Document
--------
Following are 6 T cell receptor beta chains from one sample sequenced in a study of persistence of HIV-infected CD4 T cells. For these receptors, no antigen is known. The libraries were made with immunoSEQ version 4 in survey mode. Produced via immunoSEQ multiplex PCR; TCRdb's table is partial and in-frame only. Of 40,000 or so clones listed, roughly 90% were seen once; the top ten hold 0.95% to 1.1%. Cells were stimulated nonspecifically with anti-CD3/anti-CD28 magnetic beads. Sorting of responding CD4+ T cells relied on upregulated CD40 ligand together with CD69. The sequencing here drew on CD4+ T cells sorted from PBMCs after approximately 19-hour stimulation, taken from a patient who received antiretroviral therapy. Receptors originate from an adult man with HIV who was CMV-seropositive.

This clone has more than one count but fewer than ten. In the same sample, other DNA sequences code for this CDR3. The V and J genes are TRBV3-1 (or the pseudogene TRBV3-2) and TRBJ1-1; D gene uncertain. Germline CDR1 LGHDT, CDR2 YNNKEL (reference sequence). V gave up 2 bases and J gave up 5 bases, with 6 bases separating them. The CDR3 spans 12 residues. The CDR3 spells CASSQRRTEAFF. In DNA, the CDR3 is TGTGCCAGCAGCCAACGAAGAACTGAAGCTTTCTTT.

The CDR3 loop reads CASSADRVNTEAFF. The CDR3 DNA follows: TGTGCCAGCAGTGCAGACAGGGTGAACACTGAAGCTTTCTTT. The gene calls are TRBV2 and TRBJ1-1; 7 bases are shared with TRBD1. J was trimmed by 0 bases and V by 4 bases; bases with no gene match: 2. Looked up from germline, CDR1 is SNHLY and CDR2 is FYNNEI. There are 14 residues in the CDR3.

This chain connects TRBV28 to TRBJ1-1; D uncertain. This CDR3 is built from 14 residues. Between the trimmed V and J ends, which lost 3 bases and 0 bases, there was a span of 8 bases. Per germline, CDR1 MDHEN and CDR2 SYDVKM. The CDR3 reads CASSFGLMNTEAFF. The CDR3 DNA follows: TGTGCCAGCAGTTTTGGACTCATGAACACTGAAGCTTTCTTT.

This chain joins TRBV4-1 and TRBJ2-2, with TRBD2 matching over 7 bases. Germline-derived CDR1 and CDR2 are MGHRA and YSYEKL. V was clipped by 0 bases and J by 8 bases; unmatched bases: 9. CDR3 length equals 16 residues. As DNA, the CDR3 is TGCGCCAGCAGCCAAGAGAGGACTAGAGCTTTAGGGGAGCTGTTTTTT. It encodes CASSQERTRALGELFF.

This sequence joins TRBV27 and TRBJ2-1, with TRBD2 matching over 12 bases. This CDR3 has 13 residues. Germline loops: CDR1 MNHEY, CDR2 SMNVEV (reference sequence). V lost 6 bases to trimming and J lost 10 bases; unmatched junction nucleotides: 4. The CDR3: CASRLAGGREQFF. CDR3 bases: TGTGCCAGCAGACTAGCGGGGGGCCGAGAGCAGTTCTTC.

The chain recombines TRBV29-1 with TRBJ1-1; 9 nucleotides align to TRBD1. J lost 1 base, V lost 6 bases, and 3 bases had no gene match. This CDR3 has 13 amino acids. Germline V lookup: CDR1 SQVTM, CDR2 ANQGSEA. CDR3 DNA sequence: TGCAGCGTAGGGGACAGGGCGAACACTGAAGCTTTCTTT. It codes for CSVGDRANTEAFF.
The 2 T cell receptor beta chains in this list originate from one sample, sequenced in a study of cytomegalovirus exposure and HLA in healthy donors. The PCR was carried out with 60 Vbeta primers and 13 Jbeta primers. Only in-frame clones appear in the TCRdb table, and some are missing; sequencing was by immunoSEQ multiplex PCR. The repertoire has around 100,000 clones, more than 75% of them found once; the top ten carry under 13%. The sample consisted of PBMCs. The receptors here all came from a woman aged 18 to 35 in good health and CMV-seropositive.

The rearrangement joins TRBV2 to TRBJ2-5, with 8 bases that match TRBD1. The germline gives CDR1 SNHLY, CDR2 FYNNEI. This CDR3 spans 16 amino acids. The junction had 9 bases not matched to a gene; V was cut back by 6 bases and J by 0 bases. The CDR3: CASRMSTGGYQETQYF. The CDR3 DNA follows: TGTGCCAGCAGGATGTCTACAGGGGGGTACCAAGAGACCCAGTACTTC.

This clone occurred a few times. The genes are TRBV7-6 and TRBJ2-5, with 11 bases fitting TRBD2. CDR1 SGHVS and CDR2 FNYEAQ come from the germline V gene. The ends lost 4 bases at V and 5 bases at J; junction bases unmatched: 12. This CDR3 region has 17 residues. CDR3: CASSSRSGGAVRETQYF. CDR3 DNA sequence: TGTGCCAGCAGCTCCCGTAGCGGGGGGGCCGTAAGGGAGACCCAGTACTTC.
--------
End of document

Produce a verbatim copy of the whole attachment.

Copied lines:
Following are 6 T cell receptor beta chains from one sample sequenced in a study of persistence of HIV-infected CD4 T cells. For these receptors, no antigen is known. The libraries were made with immunoSEQ version 4 in survey mode. Produced via immunoSEQ multiplex PCR; TCRdb's table is partial and in-frame only. Of 40,000 or so clones listed, roughly 90% were seen once; the top ten hold 0.95% to 1.1%. Cells were stimulated nonspecifically with anti-CD3/anti-CD28 magnetic beads. Sorting of responding CD4+ T cells relied on upregulated CD40 ligand together with CD69. The sequencing here drew on CD4+ T cells sorted from PBMCs after approximately 19-hour stimulation, taken from a patient who received antiretroviral therapy. Receptors originate from an adult man with HIV who was CMV-seropositive.

This clone has more than one count but fewer than ten. In the same sample, other DNA sequences code for this CDR3. The V and J genes are TRBV3-1 (or the pseudogene TRBV3-2) and TRBJ1-1; D gene uncertain. Germline CDR1 LGHDT, CDR2 YNNKEL (reference sequence). V gave up 2 bases and J gave up 5 bases, with 6 bases separating them. The CDR3 spans 12 residues. The CDR3 spells CASSQRRTEAFF. In DNA, the CDR3 is TGTGCCAGCAGCCAACGAAGAACTGAAGCTTTCTTT.

The CDR3 loop reads CASSADRVNTEAFF. The CDR3 DNA follows: TGTGCCAGCAGTGCAGACAGGGTGAACACTGAAGCTTTCTTT. The gene calls are TRBV2 and TRBJ1-1; 7 bases are shared with TRBD1. J was trimmed by 0 bases and V by 4 bases; bases with no gene match: 2. Looked up from germline, CDR1 is SNHLY and CDR2 is FYNNEI. There are 14 residues in the CDR3.

This chain connects TRBV28 to TRBJ1-1; D uncertain. This CDR3 is built from 14 residues. Between the trimmed V and J ends, which lost 3 bases and 0 bases, there was a span of 8 bases. Per germline, CDR1 MDHEN and CDR2 SYDVKM. The CDR3 reads CASSFGLMNTEAFF. The CDR3 DNA follows: TGTGCCAGCAGTTTTGGACTCATGAACACTGAAGCTTTCTTT.

This chain joins TRBV4-1 and TRBJ2-2, with TRBD2 matching over 7 bases. Germline-derived CDR1 and CDR2 are MGHRA and YSYEKL. V was clipped by 0 bases and J by 8 bases; unmatched bases: 9. CDR3 length equals 16 residues. As DNA, the CDR3 is TGCGCCAGCAGCCAAGAGAGGACTAGAGCTTTAGGGGAGCTGTTTTTT. It encodes CASSQERTRALGELFF.

This sequence joins TRBV27 and TRBJ2-1, with TRBD2 matching over 12 bases. This CDR3 has 13 residues. Germline loops: CDR1 MNHEY, CDR2 SMNVEV (reference sequence). V lost 6 bases to trimming and J lost 10 bases; unmatched junction nucleotides: 4. The CDR3: CASRLAGGREQFF. CDR3 bases: TGTGCCAGCAGACTAGCGGGGGGCCGAGAGCAGTTCTTC.

The chain recombines TRBV29-1 with TRBJ1-1; 9 nucleotides align to TRBD1. J lost 1 base, V lost 6 bases, and 3 bases had no gene match. This CDR3 has 13 amino acids. Germline V lookup: CDR1 SQVTM, CDR2 ANQGSEA. CDR3 DNA sequence: TGCAGCGTAGGGGACAGGGCGAACACTGAAGCTTTCTTT. It codes for CSVGDRANTEAFF.
The 2 T cell receptor beta chains in this list originate from one sample, sequenced in a study of cytomegalovirus exposure and HLA in healthy donors. The PCR was carried out with 60 Vbeta primers and 13 Jbeta primers. Only in-frame clones appear in the TCRdb table, and some are missing; sequencing was by immunoSEQ multiplex PCR. The repertoire has around 100,000 clones, more than 75% of them found once; the top ten carry under 13%. The sample consisted of PBMCs. The receptors here all came from a woman aged 18 to 35 in good health and CMV-seropositive.

The rearrangement joins TRBV2 to TRBJ2-5, with 8 bases that match TRBD1. The germline gives CDR1 SNHLY, CDR2 FYNNEI. This CDR3 spans 16 amino acids. The junction had 9 bases not matched to a gene; V was cut back by 6 bases and J by 0 bases. The CDR3: CASRMSTGGYQETQYF. The CDR3 DNA follows: TGTGCCAGCAGGATGTCTACAGGGGGGTACCAAGAGACCCAGTACTTC.

This clone occurred a few times. The genes are TRBV7-6 and TRBJ2-5, with 11 bases fitting TRBD2. CDR1 SGHVS and CDR2 FNYEAQ come from the germline V gene. The ends lost 4 bases at V and 5 bases at J; junction bases unmatched: 12. This CDR3 region has 17 residues. CDR3: CASSSRSGGAVRETQYF. CDR3 DNA sequence: TGTGCCAGCAGCTCCCGTAGCGGGGGGGCCGTAAGGGAGACCCAGTACTTC.